The 2008 Farnborough International airshow (held from July 14 through 20) largely confounded widespread predictions that provide clear evidence of an industry heading into a downturn. A fresh wave of airliner orders, mainly from carriers in the fast-growing Middle Eastern and Asian markets, bolstered Airbus and Boeing, along with their phalanx of global suppliers.
Sukhoi Superjet 100
While the first prototype of the Sukhoi Superjet 100 continued its initial round of flight testing over Komsomolsk-upon-Amur in Russia’s Far East early last month, back in Moscow launch customer Aeroflot decided to lease 35 Boeing 737-500s to address delivery delays.
The quiet revolution that sped through the airliner supply industry over the past decade has become mainstream doctrine: no longer can subsystems suppliers rely on the lead OEM to assume the design and integration responsibility for their products, at least according to the companies that occupy the upper tiers of the supply chain.
Electromagnetic (EM) compatibility testing, which has become increasingly important with the advent of new technologies such as fly-by-wire controls, the saturation of airspace with high-frequency EM emissions and the decision by some airlines to allow mobile phone calls aboard their aircraft has prompted Alenia Aeronautica to build Europe’s largest anechoic chamber.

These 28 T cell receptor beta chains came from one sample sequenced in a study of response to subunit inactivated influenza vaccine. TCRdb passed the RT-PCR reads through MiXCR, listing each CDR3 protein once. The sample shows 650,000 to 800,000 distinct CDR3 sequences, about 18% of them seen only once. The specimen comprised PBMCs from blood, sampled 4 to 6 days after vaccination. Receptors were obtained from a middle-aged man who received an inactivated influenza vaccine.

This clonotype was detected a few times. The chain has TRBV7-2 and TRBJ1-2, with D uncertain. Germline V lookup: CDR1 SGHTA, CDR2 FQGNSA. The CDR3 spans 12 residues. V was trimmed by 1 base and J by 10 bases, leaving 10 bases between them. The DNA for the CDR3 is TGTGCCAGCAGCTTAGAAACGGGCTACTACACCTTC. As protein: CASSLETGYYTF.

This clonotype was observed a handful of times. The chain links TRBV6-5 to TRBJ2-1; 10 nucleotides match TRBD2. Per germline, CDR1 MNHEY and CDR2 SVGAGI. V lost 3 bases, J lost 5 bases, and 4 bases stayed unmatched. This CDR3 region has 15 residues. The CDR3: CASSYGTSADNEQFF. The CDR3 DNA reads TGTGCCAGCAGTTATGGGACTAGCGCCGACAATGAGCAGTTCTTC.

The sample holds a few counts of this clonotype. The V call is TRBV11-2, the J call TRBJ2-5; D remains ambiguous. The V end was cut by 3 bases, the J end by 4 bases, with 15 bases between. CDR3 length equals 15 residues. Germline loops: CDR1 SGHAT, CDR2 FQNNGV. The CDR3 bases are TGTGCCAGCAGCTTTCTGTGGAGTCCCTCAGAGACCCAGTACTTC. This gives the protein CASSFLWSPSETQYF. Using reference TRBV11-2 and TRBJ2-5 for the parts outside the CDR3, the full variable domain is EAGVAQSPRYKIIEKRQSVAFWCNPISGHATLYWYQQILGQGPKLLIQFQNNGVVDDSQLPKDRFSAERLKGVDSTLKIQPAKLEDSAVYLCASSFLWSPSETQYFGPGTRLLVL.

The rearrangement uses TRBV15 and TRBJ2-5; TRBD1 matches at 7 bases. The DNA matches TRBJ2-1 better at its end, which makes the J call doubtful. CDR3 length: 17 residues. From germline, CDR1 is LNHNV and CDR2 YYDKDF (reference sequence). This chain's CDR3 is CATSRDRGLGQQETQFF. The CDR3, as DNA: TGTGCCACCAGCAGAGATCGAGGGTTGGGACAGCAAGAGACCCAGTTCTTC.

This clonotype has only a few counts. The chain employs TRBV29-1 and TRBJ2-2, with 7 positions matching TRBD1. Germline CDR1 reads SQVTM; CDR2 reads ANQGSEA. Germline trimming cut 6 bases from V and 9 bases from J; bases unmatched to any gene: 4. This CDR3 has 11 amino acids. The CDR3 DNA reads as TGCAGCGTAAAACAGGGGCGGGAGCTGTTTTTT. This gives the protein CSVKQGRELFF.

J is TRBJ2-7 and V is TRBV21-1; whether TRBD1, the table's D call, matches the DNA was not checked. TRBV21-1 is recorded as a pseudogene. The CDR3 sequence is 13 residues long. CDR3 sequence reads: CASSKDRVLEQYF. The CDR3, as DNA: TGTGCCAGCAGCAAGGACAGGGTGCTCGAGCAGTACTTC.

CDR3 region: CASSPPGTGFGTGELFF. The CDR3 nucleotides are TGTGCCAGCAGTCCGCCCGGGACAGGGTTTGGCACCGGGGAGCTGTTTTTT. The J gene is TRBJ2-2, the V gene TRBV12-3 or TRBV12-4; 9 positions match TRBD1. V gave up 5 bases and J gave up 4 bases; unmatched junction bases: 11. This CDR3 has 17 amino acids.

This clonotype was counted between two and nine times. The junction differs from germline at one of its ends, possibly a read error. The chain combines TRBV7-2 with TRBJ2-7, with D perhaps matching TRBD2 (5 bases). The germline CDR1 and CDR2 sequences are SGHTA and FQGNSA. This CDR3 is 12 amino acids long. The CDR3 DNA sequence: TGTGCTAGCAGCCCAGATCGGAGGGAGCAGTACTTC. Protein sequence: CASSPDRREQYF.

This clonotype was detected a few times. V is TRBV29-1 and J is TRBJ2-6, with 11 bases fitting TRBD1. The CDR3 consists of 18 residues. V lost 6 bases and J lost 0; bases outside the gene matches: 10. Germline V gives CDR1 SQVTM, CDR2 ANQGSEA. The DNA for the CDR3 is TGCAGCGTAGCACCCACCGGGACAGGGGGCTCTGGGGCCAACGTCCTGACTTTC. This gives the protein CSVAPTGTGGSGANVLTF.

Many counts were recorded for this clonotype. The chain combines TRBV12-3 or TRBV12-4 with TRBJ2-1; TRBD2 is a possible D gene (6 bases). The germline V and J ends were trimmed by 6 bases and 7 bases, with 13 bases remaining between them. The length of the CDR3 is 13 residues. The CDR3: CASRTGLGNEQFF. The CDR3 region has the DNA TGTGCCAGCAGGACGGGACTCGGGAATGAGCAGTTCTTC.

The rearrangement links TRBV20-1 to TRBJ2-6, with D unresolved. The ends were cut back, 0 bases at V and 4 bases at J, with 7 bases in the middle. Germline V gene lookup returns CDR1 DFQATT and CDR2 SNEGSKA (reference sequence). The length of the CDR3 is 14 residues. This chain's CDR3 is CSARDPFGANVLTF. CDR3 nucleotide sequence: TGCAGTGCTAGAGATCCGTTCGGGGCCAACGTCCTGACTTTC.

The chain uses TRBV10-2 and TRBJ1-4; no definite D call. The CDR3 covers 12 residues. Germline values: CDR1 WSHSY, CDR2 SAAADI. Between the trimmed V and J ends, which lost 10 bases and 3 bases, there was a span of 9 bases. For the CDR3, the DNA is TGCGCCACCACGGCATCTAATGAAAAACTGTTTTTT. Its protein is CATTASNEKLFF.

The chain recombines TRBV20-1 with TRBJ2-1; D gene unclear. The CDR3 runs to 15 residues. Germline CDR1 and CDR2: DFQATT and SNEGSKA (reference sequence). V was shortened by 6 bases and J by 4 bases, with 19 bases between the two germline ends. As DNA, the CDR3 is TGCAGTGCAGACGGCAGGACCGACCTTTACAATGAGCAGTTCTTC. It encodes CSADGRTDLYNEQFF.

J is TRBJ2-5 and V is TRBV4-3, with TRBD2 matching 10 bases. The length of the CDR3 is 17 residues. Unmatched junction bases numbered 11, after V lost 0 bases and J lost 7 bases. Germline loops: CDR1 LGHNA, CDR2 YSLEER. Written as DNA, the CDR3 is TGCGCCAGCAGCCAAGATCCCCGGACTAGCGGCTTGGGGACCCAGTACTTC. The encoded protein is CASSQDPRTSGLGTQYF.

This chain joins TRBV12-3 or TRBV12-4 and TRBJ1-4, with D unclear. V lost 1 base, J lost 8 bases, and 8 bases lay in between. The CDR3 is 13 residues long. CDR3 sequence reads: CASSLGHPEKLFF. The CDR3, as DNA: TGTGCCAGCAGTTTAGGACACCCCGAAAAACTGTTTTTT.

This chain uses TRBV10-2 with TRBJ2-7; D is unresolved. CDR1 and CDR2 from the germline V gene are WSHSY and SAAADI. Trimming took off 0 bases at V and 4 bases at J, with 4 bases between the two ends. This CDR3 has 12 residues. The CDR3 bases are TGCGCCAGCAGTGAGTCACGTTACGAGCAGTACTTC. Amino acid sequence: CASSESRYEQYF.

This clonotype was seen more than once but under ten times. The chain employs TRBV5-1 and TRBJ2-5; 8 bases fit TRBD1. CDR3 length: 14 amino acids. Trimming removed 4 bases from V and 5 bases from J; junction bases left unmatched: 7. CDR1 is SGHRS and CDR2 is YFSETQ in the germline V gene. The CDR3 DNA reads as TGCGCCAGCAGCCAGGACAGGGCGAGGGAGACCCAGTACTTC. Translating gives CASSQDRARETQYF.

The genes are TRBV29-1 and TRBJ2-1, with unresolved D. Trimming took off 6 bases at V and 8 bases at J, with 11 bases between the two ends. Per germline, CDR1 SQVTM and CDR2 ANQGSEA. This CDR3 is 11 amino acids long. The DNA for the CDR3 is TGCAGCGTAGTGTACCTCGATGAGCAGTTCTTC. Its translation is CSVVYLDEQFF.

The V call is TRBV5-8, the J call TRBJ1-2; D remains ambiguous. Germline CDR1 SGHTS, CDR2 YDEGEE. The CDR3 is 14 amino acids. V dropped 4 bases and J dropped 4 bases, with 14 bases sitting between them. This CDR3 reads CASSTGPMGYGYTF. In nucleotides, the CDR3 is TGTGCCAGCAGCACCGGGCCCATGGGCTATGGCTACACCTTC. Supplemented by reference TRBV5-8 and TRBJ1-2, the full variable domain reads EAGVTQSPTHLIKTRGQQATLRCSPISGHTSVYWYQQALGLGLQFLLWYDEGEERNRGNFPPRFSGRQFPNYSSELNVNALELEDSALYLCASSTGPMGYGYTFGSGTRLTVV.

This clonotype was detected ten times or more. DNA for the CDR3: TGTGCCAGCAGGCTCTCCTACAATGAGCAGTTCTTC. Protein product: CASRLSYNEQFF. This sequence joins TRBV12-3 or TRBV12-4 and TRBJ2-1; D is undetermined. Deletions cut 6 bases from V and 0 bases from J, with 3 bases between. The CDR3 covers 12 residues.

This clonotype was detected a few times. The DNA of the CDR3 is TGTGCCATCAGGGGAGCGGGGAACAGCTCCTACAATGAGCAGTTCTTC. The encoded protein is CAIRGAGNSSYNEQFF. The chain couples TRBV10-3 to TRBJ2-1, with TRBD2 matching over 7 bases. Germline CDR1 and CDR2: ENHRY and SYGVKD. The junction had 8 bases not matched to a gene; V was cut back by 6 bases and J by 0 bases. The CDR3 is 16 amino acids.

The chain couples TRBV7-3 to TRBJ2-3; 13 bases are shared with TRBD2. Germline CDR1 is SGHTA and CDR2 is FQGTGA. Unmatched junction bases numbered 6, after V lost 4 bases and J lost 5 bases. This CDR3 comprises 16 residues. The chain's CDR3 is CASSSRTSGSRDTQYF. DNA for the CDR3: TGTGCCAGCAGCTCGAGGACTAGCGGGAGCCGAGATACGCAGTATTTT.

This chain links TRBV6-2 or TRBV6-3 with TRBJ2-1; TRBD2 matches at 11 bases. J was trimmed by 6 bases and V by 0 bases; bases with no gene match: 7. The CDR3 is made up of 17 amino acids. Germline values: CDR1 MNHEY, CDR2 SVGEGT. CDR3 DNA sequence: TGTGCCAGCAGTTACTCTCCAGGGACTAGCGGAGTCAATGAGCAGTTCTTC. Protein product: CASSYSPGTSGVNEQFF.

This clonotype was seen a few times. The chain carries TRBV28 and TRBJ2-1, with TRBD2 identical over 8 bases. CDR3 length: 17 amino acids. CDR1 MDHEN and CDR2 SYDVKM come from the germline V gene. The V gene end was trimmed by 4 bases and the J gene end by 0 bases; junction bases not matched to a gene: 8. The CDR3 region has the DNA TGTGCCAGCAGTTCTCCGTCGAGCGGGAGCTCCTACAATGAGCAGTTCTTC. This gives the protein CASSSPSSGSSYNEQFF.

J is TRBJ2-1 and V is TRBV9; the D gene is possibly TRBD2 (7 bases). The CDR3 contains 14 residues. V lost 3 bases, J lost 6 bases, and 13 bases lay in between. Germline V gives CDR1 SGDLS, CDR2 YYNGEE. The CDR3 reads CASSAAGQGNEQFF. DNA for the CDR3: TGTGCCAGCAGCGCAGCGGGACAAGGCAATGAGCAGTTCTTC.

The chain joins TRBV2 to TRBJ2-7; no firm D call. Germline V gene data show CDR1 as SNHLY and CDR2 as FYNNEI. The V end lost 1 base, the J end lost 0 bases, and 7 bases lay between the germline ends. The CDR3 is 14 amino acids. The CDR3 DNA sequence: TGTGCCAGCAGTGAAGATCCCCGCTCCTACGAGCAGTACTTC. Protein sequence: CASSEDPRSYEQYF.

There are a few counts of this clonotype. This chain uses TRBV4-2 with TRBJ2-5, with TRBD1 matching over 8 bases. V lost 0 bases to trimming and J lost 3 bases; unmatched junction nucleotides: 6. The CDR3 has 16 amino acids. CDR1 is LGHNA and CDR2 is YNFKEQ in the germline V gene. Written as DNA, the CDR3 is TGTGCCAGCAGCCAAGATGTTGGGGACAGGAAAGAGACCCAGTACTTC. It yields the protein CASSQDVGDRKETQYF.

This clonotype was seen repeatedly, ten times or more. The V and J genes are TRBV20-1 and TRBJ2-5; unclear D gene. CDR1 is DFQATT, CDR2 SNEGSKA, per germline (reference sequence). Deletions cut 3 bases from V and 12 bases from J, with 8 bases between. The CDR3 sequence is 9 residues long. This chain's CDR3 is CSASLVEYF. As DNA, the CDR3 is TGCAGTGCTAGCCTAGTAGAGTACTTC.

Sukhoi (Hall 1 Stand E9) has come to the Farnborough show elated at having begun flight trials for its Superjet 100 airliner. This summer the Russian manufacturer expects to receive its first injection of new capital from Alenia Aeronautica in payment for the 25-percent stake it is buying in Sukhoi Civil Aircraft Co. (SCAC).
A trip from the site of last year’s RAA annual convention in Memphis to the venue chosen for this year’s edition, held in Indianapolis last month, covers barely 450 miles, but the psychological distance the industry has traveled over the past 12 months seems more like light years.
Russia’s Sukhoi Civil Aircraft flew the new Superjet 100 for the first time on May 19 from the company’s main assembly site in Komsomolsk-on-Amur. The milestone came some six months after the company had originally hoped to stage the maiden voyage of the 95-seat regional jet, scheduled now for delivery to launch customer Aeroflot next spring.
Thales announced it is aiming to become a major supplier of avionics systems to the business aviation market, challenging the likes of Honeywell and Rockwell Collins, and achieving a “very significant” increase in revenue.
Russia’s Sukhoi Civil Aircraft flew the new Superjet 100 for the first time on May 19 from the company’s main assembly site in the Far East city of Komsomolsk-on-Amur. The milestone came some six months after the company had originally hoped to stage the maiden voyage of the 95-seat regional jet, scheduled now for delivery to launch customer Aeroflot next spring.
Boeing and Russia’s privately owned East Line signed an agreement to establish Russia Technique at Moscow’s Domodedovo Airport for maintenance of non-Russian-made airplanes. East Line plans to invest between $40- and $45 million in the project over the next 30 months. The facility will start work on Boeing 737s in about seven months, according to Boeing.